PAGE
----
Jenny Goldstein is an Assistant Professor in the Department of Development Sociology at Cornell University, an Atkinson center for a Sustainable Future Faculty Fellow, and a core faculty member of Cornell's Southeast Asian Studies Program. From 2016-17 she was an Atkinson Center for a Sustainable Future postdoctoral associate at Cornell, based in the Science & Technology Studies department. She is interested in environmental conservation and development in the tropics; intersections of data infrastructure and land governance; human health impacts of ecological change; global food and agriculture systems; the financialization of land; and the role of scientific knowledge in climate change politics.

Hilary Faxon is a doctoral student in Cornell's Department of Development Sociology. Hilary's work investigates the politics of land and environment in Asia. Hilary works within the fields of critical agrarian studies, development sociology, state theory, feminist political ecology, and Southeast Asian studies. She has published peer-reviewed articles based on qualitative fieldwork conducted in Bhutan and Myanmar.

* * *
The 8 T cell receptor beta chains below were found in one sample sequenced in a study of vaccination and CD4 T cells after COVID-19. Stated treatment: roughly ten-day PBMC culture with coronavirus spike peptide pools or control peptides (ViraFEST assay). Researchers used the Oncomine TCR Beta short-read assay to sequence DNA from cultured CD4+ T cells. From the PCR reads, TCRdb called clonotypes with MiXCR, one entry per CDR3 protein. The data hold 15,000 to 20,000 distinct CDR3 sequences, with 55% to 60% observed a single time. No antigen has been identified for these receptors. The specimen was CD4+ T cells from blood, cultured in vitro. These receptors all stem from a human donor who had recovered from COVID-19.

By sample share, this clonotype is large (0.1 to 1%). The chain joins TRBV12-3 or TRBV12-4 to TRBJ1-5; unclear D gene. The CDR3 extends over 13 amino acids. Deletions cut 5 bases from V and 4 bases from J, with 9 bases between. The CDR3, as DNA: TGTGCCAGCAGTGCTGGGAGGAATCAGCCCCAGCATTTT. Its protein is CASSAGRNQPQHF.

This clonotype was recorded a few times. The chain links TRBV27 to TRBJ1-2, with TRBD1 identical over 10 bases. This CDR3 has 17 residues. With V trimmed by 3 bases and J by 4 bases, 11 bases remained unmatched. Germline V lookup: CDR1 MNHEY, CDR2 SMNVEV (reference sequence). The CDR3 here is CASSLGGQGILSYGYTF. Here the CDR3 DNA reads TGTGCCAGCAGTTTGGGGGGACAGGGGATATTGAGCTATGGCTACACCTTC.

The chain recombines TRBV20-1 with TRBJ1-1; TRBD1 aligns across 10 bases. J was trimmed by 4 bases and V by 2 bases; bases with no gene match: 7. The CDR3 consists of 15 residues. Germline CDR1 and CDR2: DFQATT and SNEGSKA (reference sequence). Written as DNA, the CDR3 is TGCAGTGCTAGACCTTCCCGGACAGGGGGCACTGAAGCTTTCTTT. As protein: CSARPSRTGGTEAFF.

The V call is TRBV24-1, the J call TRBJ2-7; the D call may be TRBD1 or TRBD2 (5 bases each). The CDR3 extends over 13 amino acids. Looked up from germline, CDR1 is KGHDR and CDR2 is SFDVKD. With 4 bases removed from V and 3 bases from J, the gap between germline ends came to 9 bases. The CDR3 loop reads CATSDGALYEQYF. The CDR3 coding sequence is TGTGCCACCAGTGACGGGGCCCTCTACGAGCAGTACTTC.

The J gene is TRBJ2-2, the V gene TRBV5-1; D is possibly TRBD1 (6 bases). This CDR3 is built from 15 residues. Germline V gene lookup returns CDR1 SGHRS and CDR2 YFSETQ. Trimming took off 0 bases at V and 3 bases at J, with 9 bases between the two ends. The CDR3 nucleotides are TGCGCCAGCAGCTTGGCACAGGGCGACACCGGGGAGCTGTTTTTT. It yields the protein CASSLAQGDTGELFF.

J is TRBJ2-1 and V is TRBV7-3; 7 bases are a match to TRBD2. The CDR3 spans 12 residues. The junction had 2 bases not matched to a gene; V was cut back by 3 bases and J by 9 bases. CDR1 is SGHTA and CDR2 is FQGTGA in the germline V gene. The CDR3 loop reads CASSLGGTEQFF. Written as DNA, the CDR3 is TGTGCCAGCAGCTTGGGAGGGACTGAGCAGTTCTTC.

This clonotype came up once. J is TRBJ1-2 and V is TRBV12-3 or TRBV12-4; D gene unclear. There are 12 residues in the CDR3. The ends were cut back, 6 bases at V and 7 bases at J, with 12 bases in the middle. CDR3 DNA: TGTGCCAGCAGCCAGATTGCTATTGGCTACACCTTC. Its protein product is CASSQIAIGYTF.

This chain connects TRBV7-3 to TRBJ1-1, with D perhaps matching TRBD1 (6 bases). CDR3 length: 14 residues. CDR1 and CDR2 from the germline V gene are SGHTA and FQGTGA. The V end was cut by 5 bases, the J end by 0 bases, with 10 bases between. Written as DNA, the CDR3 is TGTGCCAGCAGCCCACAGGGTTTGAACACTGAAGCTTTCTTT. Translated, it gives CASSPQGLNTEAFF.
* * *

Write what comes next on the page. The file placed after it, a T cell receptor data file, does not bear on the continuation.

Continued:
Talk: "From Surveillance to Monitoring: Environmental Governance and New Data Infrastructures in Myanmar"

Abstract: The design and use of environmental data infrastructures, including software platforms, sensors, satellite data, mobile phone apps, and digitally-generated visual representations, is increasingly inseparable from contemporary governance of natural resources. In this article, we investigate how environmental monitoring, as performed through global data and knowledge infrastructures that seek to make digital environmental data open and transparent, is playing out in post-authoritarian Myanmar, a liberalizing country with a history of state-led surveillance. Crucially, new data infrastructures that seek to monitor natural resource sectors both from within the country’s borders and externally are inseparable from the proliferation of new actors involved in environmental governance amid the country’s democratic transition. Drawing on two case studies of natural resources in Myanmar—forestry and jade mining—that are being monitored by international non-governmental organizations and domestic civil society groups we argue that remote monitoring of natural resources has become integral to contemporary environmental governance in ways that are uneven across the actors involved and particular to the materiality of the resources themselves, in ways that shape their potential for governance.